In the middle of one of the worst droughts Indiana has been through in years, some farmers say they and their ancestors weathered times like these before. Lieutenant Governor Becky Skillman Wednesday honored families who have kept their farms going through thick and thin for more than a century.
The Hoosier Homestead Awards honors farms that have been continuously owned by the same family for at least one hundred years. Lieutenant Governor Becky Skillman helped present the awards to 75 families at the State Fairgrounds. She says in the seven and a half years she’s been giving out the awards, she always expected the number of honorees to go down.
“Today’s ceremony was the largest number of recipients we’ve had during my time as lieutenant governor.”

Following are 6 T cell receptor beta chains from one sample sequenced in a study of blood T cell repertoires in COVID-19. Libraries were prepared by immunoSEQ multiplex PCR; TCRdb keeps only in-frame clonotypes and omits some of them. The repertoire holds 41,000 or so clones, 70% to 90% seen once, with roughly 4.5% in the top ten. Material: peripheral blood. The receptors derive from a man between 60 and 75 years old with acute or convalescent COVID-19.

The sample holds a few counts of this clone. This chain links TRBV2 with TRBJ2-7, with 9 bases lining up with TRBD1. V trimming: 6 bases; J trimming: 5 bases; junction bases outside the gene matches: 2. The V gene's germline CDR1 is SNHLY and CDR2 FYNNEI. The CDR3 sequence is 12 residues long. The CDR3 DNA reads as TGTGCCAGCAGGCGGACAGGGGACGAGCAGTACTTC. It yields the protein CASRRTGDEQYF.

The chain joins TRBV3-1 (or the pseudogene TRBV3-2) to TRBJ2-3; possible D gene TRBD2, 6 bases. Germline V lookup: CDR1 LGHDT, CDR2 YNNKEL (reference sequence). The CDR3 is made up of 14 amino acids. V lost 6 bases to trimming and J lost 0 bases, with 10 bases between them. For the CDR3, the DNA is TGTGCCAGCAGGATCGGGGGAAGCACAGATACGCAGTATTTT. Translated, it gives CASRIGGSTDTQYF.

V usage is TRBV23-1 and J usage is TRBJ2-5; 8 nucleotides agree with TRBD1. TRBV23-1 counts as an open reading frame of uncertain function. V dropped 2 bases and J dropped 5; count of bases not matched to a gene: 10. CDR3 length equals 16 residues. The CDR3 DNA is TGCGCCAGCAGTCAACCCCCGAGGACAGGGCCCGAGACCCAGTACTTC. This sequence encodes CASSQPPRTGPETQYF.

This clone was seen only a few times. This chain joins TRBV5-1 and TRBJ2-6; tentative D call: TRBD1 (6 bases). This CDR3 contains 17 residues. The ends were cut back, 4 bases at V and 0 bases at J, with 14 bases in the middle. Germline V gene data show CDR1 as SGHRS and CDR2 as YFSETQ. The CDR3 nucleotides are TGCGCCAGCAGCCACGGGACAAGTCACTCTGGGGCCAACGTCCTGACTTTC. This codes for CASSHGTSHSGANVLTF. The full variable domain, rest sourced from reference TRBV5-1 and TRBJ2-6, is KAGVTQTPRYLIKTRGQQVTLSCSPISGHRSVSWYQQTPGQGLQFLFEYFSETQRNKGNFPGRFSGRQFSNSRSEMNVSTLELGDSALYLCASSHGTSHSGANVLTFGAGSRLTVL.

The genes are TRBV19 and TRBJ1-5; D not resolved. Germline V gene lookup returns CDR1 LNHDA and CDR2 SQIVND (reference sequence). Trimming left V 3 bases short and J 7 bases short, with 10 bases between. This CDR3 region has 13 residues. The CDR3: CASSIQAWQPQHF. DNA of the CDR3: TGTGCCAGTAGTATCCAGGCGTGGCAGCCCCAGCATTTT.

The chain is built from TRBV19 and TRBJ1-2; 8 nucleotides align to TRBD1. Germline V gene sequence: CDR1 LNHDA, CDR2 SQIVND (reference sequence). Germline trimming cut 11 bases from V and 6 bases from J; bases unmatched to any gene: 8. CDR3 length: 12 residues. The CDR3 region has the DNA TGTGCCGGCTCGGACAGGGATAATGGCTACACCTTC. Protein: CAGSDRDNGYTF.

The Mardis sisters – June and Margaret – have a farm in Johnson County in central Indiana that’s been in their family since 1906. Margaret Mardis says, with the drought, it’s going to be a struggle to make enough money to plant again next year.
“We’ve seen droughts before but I’m not sure that one has ever affected us as much as it has this year. You know, usually rain is spotty…and the spots have missed us.”
Still, Margaret and June say they’re confident they’ll survive and be back to receive another Homestead award next year.